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Meeting the meat

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Ur city signage

As a thank you at the end of the season, our Iraqi colleagues generously treated us to dinner tonight. Last night they brought dinner round to the dig house so we could be introduced first. Alerted by the sound of strident bleating, we came outside to find the house keeper holding a pretty black and white lamb by its fluffy newly washed fleece. It was a somewhat strained social atmosphere; the lamb was clearly unhappy about the turn events had taken, and we were all very hungry as it was just before dinner. We tried to say the right manner of things, about what a nice sort of lamb he was, but it doesn’t do to get overly familiar in this kind of short term relationship. We all resisted any impulses towards patting it or naming it. The poor little chap rather embarrassed himself in the end by shitting all over the garden path, but under the circumstances we agreed that he could be forgiven.

It should be noted that his pitiful crying and big sad eyes in no way prevented him from being delicious.

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We meet again

Things in southern Iraq are progressing in their usual manner. After six weeks of freezing our extremities off, the weather was very nice for about fifteen minutes on Monday before going stinking hot and horribly windy instead. Last week I finally managed to evict all the dead people from my excavation area; a glum, chain-smoking man from the mosque came and took away the unwelcome late intrusive adult cut into my floors and hastily reburied him/her in a shallow grave behind the spoil heap. Almost immediately afterwards I disturbed an inconvenient baby in a mudbrick debris deposit, which I cleaned, photographed, planned and removed in less than half an hour – a new personal best. My courtyard also yielded a large stone basin, which was removed back to the dig house at Ur where it has proved to be ideal for stopping our football from blowing away in these windier times. The smokers among us lament that it would have made the perfect statement ashtray for the garden if only we didn’t have to send it to the museum so they can lose it.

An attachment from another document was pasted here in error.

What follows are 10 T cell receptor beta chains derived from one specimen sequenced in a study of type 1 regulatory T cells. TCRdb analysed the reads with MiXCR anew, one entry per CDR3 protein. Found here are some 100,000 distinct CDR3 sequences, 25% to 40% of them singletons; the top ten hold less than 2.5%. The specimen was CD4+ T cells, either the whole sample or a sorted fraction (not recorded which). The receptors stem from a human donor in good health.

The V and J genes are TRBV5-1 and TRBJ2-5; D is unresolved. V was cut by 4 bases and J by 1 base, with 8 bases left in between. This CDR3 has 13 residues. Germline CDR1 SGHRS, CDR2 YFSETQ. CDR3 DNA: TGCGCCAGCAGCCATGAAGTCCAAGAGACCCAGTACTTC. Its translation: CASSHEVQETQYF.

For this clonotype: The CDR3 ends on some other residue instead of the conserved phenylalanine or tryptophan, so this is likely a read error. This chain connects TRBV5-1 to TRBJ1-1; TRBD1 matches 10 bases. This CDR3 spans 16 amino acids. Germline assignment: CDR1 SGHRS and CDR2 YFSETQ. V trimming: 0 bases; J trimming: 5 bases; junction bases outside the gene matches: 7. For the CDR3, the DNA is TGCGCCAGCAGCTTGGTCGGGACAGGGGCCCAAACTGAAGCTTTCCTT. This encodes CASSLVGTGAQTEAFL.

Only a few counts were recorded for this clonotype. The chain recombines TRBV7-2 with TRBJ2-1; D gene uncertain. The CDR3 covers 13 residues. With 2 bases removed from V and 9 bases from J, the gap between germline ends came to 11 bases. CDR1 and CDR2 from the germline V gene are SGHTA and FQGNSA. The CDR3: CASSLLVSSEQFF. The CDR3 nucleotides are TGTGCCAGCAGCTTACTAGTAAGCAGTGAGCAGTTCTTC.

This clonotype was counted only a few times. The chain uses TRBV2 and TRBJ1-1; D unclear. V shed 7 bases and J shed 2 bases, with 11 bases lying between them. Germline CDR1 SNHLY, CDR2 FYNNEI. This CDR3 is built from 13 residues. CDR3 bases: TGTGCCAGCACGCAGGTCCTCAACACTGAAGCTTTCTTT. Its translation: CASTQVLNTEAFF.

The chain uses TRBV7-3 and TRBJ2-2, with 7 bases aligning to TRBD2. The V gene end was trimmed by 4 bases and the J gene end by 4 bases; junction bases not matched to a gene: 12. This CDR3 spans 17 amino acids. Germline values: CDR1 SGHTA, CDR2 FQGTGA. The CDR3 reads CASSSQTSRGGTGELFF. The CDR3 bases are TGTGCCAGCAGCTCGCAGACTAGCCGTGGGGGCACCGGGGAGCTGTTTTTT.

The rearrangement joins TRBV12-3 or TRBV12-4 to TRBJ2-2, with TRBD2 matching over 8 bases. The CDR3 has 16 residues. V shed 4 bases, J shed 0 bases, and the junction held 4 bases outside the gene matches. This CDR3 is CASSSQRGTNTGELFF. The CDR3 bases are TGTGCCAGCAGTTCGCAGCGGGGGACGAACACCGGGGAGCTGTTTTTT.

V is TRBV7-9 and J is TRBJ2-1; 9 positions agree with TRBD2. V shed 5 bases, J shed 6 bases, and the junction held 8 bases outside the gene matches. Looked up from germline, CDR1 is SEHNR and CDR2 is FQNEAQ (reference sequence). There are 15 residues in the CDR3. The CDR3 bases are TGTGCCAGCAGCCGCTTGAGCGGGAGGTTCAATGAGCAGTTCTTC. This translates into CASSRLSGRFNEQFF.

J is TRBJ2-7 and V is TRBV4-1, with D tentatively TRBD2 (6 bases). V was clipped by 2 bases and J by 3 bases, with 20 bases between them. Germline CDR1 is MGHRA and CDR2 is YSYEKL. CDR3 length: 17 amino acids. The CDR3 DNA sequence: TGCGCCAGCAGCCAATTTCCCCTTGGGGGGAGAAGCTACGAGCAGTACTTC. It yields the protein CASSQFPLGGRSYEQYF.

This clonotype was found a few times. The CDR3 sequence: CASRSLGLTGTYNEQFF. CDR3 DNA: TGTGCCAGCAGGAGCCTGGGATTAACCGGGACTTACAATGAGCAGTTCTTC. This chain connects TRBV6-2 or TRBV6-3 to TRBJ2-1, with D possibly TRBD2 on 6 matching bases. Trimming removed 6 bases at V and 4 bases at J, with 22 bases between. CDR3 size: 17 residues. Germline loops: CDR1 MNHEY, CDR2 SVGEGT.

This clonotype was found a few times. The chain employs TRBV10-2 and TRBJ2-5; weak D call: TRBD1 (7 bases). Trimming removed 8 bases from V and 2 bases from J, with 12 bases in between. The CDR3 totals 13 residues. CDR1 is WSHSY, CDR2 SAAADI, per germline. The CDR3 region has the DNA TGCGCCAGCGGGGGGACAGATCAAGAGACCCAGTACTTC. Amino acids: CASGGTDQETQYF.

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Nothing makes Iraqi workmen happier than late bronze age stone work

Last weekend we had a team outing to a site called Shmet, which it turned out no one really knew how to get to. We and our police detail spent an hour and a half driving around the same square kilometer of beige asking shepherds for directions and trying to circumvent a freshly excavated gas pipeline ditch. The site was pretty impressive when we finally got there, having been badly excavated by Iraqi archaeologists and badly looted by Iraqi villagers. After re-enacting several key scenes from the film Labyrinth, me and F went off to find some privacy. Fortunately, a colleague overheard one of our Iraqi police escort say he was going to climb higher up the mound as he couldn’t see two of the foreign women. She curbed his diligence by explaining that after four hours in the minibus we had in fact gone to find a looting pit deep enough to piss in.

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Through dangers untold and hardships unnumbered, I have fought my way here to the castle beyond the goblin city